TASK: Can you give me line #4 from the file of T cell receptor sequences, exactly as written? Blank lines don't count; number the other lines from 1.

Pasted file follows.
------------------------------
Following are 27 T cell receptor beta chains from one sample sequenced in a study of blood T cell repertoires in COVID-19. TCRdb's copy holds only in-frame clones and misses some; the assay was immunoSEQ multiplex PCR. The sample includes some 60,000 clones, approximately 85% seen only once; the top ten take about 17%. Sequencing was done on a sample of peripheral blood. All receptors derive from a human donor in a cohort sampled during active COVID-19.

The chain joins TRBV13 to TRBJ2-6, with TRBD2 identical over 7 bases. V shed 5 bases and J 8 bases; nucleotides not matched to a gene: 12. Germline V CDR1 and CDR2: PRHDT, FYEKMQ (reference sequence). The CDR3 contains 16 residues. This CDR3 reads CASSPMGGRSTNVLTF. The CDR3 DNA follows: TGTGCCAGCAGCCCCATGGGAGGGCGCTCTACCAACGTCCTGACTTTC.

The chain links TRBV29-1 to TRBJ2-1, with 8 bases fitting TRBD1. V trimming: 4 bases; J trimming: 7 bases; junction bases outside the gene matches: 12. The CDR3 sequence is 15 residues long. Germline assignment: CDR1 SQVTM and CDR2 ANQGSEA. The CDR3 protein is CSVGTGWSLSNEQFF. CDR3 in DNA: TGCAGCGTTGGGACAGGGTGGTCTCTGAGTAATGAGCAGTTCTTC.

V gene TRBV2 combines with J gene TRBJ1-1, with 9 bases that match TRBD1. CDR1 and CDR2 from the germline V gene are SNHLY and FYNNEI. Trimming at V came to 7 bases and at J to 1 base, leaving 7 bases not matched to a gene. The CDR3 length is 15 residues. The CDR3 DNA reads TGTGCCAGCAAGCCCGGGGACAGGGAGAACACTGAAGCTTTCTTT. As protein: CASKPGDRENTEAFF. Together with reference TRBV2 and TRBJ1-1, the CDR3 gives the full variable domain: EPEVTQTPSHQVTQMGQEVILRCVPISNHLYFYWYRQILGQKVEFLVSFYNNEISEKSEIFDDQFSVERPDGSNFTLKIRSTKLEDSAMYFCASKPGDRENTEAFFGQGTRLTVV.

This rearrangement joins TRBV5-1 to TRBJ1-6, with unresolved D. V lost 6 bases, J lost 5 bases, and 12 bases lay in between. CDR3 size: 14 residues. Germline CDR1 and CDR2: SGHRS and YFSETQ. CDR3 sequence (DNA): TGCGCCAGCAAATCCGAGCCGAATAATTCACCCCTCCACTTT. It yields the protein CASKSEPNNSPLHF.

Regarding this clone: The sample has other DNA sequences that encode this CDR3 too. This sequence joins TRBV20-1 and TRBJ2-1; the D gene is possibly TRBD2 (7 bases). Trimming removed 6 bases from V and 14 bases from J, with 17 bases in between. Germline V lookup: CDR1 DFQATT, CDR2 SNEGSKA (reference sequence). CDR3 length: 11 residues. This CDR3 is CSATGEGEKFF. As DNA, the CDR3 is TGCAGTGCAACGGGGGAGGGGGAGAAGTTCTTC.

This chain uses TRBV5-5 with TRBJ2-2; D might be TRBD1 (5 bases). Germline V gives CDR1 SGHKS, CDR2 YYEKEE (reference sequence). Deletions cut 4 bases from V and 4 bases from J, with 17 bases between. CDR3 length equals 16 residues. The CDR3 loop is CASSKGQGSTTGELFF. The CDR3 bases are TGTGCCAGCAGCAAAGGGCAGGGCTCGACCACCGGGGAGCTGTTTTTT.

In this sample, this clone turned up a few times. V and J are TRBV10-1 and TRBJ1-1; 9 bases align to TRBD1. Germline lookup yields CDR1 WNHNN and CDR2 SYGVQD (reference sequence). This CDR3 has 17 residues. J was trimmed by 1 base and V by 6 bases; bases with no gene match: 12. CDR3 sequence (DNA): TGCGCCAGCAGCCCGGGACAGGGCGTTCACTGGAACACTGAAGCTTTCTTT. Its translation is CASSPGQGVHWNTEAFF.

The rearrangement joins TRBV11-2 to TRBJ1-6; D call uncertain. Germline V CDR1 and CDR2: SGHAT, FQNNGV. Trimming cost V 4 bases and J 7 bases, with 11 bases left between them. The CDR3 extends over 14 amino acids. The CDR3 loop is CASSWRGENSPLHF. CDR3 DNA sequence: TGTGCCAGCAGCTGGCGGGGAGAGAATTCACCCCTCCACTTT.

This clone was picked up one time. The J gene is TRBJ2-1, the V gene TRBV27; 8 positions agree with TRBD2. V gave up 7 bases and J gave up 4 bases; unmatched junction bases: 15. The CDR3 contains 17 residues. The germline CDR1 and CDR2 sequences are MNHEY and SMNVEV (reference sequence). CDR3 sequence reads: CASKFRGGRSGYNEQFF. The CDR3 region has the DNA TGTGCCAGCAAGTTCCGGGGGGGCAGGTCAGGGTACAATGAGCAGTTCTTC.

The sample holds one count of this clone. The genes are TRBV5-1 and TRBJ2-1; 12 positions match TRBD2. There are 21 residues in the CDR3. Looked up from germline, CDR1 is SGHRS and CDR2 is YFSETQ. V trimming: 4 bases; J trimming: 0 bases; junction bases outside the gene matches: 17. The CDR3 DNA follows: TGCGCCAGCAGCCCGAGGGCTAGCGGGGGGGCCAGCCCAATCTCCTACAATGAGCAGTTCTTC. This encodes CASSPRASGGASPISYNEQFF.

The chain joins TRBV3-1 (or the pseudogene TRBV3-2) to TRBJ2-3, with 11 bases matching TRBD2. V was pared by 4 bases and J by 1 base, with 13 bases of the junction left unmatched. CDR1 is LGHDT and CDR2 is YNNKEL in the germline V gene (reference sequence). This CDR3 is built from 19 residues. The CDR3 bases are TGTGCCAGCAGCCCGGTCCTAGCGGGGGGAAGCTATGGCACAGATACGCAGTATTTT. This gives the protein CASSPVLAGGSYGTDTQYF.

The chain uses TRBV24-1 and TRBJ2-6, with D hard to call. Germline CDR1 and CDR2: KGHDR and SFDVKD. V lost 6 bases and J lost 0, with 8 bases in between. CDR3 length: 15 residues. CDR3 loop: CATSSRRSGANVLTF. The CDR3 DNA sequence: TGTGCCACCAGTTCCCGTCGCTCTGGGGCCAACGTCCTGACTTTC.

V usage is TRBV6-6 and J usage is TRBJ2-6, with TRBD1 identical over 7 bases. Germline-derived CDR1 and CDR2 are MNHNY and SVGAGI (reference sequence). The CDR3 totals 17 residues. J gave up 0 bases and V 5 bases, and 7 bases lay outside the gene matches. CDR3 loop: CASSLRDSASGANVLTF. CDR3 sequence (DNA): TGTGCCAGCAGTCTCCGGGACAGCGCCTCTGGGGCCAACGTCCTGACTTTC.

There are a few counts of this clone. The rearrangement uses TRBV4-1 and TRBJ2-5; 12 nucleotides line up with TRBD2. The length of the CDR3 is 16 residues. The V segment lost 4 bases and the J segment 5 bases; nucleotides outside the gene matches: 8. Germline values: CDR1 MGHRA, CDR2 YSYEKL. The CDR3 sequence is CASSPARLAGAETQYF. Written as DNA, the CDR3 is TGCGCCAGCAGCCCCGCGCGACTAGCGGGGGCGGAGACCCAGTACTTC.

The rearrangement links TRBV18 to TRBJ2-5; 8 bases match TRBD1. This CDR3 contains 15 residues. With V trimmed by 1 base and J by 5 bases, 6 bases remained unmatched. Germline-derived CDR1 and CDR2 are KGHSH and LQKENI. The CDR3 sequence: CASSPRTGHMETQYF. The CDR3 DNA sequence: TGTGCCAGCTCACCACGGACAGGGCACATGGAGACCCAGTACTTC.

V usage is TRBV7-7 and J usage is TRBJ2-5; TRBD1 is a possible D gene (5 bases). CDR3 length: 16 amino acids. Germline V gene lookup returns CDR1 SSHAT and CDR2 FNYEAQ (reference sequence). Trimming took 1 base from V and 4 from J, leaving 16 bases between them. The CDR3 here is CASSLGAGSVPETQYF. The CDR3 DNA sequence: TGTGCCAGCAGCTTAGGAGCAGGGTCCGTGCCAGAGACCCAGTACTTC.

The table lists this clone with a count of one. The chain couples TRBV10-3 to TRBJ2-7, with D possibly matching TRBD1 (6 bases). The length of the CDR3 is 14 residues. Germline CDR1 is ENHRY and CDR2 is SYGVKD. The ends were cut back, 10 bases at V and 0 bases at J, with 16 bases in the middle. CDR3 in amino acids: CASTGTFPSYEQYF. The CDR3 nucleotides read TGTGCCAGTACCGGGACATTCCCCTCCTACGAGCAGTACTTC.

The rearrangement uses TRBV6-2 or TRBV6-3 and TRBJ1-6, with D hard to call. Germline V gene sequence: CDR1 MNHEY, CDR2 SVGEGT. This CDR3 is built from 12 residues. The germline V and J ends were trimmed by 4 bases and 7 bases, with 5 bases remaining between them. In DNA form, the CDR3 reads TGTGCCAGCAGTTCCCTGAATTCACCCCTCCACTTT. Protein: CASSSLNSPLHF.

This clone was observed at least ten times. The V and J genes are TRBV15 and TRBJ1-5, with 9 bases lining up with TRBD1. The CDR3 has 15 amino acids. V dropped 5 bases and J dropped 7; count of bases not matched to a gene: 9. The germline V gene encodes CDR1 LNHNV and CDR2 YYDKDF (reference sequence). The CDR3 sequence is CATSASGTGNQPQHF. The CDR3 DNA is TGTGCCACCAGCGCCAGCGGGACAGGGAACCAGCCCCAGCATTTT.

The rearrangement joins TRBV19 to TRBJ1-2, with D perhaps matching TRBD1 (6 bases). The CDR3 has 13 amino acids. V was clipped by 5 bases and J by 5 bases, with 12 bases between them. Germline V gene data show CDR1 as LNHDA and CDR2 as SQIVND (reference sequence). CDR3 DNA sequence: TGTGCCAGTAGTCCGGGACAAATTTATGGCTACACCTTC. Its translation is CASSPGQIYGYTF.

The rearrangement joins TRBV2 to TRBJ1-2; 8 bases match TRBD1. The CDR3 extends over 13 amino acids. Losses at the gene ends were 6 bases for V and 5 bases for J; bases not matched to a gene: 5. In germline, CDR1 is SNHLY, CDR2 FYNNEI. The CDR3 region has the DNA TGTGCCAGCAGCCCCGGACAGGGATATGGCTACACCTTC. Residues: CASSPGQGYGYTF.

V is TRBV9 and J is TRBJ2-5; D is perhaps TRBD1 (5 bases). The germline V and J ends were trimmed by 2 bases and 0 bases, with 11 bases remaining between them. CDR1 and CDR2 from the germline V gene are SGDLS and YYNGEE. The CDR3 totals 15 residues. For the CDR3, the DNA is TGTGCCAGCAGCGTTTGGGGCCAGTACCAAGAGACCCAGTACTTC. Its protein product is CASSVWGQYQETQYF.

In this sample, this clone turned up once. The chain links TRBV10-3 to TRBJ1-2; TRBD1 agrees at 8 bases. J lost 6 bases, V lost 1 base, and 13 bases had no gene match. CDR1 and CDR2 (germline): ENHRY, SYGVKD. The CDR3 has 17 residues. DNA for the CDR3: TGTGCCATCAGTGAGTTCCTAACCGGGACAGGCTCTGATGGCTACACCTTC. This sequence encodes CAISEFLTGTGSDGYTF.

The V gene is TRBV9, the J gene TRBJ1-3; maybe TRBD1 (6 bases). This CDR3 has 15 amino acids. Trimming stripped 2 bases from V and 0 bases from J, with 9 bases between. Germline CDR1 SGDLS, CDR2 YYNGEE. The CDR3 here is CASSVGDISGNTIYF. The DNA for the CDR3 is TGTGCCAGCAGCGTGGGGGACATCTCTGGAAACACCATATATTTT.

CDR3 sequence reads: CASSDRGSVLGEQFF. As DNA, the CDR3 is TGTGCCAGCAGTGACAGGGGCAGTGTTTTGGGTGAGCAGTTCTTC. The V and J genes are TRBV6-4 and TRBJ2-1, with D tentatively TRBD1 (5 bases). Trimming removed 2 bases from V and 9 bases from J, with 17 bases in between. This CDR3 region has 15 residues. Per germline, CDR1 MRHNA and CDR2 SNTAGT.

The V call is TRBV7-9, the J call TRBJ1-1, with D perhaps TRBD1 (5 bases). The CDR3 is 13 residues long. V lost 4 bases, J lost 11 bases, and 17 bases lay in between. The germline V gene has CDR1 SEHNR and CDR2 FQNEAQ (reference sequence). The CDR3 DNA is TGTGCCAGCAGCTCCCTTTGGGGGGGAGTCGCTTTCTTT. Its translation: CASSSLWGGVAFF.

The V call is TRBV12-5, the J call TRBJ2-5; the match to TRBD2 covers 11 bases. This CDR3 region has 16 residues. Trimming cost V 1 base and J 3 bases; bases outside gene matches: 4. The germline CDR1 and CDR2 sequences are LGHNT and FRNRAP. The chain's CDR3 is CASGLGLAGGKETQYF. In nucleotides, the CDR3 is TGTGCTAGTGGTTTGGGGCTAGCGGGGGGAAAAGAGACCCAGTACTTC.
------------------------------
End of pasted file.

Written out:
V gene TRBV2 combines with J gene TRBJ1-1, with 9 bases that match TRBD1. CDR1 and CDR2 from the germline V gene are SNHLY and FYNNEI. Trimming at V came to 7 bases and at J to 1 base, leaving 7 bases not matched to a gene. The CDR3 length is 15 residues. The CDR3 DNA reads TGTGCCAGCAAGCCCGGGGACAGGGAGAACACTGAAGCTTTCTTT. As protein: CASKPGDRENTEAFF. Together with reference TRBV2 and TRBJ1-1, the CDR3 gives the full variable domain: EPEVTQTPSHQVTQMGQEVILRCVPISNHLYFYWYRQILGQKVEFLVSFYNNEISEKSEIFDDQFSVERPDGSNFTLKIRSTKLEDSAMYFCASKPGDRENTEAFFGQGTRLTVV.